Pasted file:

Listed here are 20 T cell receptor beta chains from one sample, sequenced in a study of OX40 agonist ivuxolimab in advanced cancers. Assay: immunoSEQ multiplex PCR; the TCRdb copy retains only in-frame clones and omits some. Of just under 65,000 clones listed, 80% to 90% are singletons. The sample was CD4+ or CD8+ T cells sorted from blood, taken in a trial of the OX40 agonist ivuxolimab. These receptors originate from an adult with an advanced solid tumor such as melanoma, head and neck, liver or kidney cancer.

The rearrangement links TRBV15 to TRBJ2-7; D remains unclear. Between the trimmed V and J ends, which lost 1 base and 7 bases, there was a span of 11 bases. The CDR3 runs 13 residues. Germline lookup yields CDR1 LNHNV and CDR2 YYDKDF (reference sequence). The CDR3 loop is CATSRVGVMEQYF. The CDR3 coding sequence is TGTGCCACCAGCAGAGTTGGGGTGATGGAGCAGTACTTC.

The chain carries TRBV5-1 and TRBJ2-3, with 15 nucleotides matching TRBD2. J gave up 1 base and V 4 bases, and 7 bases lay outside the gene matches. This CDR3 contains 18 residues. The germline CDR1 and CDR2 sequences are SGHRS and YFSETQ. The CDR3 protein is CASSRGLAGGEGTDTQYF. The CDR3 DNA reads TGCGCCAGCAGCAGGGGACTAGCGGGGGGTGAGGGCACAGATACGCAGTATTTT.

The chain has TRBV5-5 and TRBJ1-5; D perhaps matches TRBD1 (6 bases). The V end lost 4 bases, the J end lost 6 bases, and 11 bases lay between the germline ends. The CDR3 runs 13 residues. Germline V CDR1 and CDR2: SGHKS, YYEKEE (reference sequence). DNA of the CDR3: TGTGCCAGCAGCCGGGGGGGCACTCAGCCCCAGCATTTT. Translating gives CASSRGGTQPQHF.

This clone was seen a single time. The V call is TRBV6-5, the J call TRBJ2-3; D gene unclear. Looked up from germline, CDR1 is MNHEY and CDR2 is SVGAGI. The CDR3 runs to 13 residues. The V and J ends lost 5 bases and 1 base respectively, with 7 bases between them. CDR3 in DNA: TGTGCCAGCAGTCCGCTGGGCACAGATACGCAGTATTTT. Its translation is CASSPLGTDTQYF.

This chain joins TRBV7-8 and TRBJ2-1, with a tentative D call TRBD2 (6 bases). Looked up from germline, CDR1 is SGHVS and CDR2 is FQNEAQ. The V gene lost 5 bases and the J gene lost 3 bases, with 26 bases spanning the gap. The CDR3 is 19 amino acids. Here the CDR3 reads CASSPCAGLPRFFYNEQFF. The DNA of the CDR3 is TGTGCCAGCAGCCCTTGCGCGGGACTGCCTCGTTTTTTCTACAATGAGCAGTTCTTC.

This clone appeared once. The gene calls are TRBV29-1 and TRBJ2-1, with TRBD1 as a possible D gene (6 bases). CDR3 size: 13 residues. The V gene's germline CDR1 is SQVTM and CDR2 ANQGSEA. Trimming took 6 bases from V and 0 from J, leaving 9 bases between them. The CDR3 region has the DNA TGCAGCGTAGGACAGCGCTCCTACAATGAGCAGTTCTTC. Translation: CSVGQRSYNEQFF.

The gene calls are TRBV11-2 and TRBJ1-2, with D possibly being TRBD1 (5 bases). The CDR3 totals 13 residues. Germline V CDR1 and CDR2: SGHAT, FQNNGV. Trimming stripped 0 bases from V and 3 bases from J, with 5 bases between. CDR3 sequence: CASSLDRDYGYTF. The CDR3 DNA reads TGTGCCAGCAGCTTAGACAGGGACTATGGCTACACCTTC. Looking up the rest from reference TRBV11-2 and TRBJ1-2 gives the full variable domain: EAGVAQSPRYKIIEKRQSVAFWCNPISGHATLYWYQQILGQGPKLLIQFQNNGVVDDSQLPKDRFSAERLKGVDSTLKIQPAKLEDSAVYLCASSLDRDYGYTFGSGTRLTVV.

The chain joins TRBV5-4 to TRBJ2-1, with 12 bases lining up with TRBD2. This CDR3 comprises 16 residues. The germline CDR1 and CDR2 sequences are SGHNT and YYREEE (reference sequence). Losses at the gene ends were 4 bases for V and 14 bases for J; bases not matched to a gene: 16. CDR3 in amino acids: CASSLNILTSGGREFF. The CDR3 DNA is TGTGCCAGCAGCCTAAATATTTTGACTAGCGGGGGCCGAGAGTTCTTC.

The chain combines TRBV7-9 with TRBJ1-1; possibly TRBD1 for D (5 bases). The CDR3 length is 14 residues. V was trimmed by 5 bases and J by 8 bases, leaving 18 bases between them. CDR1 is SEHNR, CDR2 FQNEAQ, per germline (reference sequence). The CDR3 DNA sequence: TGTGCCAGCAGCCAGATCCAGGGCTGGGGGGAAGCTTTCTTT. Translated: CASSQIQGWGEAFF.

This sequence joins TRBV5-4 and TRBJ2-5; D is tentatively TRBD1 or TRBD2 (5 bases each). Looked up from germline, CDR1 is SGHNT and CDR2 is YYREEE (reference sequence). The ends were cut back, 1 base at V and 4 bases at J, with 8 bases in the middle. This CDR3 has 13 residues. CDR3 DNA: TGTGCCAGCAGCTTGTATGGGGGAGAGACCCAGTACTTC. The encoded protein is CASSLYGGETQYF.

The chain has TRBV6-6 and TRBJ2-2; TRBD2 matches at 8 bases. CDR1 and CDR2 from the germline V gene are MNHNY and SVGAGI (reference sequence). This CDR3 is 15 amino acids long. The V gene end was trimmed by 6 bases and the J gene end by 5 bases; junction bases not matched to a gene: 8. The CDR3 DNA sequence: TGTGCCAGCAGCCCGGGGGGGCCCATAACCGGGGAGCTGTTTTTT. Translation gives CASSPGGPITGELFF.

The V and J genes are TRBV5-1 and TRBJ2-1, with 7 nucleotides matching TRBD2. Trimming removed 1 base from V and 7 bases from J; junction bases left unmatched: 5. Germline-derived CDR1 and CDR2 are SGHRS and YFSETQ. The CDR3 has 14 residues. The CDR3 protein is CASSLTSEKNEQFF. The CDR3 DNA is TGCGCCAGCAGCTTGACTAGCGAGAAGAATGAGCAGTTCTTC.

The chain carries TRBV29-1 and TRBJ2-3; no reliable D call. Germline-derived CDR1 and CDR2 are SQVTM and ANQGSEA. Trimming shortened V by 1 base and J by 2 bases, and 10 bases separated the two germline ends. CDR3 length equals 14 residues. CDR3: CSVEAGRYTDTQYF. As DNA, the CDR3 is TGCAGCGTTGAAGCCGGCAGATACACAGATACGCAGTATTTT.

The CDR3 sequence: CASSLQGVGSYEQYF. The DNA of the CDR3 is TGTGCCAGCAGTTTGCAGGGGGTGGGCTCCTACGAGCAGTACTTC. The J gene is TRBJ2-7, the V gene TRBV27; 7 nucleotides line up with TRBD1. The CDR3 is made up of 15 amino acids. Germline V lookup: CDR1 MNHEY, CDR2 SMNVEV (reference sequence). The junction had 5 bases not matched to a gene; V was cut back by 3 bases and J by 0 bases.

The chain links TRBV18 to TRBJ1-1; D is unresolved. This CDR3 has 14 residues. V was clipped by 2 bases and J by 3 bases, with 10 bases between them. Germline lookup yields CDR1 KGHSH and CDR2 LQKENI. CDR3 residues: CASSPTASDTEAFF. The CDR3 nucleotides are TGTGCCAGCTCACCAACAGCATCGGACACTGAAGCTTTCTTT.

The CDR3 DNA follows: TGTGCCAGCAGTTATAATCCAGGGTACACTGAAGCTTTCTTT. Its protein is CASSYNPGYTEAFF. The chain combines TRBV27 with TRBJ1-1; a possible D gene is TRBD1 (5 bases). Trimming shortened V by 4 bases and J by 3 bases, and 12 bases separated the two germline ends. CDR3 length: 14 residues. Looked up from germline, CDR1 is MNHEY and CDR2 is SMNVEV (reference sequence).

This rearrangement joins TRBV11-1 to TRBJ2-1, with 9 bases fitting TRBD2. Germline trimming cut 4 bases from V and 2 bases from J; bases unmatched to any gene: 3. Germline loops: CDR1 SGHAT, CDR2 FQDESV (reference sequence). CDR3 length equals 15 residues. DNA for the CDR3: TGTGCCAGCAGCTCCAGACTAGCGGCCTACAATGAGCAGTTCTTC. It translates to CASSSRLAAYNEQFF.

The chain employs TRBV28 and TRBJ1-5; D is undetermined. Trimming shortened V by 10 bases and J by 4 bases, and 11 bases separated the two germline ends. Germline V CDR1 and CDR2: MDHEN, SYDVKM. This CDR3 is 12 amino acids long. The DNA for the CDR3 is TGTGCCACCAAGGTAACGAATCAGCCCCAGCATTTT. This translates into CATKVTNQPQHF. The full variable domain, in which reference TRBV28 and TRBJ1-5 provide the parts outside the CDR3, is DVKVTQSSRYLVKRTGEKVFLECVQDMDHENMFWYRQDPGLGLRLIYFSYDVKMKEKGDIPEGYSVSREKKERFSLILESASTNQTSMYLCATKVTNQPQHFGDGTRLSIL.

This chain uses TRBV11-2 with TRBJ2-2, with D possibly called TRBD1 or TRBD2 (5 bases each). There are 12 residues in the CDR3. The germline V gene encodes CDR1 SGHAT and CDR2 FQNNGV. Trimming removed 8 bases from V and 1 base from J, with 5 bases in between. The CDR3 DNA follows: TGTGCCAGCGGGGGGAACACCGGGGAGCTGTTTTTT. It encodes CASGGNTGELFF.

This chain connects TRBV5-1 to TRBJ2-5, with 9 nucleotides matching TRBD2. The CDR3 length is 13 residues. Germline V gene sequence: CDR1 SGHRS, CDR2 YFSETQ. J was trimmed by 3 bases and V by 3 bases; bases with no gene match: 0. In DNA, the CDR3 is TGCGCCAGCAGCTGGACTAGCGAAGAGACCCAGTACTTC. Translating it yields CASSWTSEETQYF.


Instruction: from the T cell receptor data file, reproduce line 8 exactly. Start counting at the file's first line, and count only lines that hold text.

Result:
The gene calls are TRBV11-2 and TRBJ1-2, with D possibly being TRBD1 (5 bases). The CDR3 totals 13 residues. Germline V CDR1 and CDR2: SGHAT, FQNNGV. Trimming stripped 0 bases from V and 3 bases from J, with 5 bases between. CDR3 sequence: CASSLDRDYGYTF. The CDR3 DNA reads TGTGCCAGCAGCTTAGACAGGGACTATGGCTACACCTTC. Looking up the rest from reference TRBV11-2 and TRBJ1-2 gives the full variable domain: EAGVAQSPRYKIIEKRQSVAFWCNPISGHATLYWYQQILGQGPKLLIQFQNNGVVDDSQLPKDRFSAERLKGVDSTLKIQPAKLEDSAVYLCASSLDRDYGYTFGSGTRLTVV.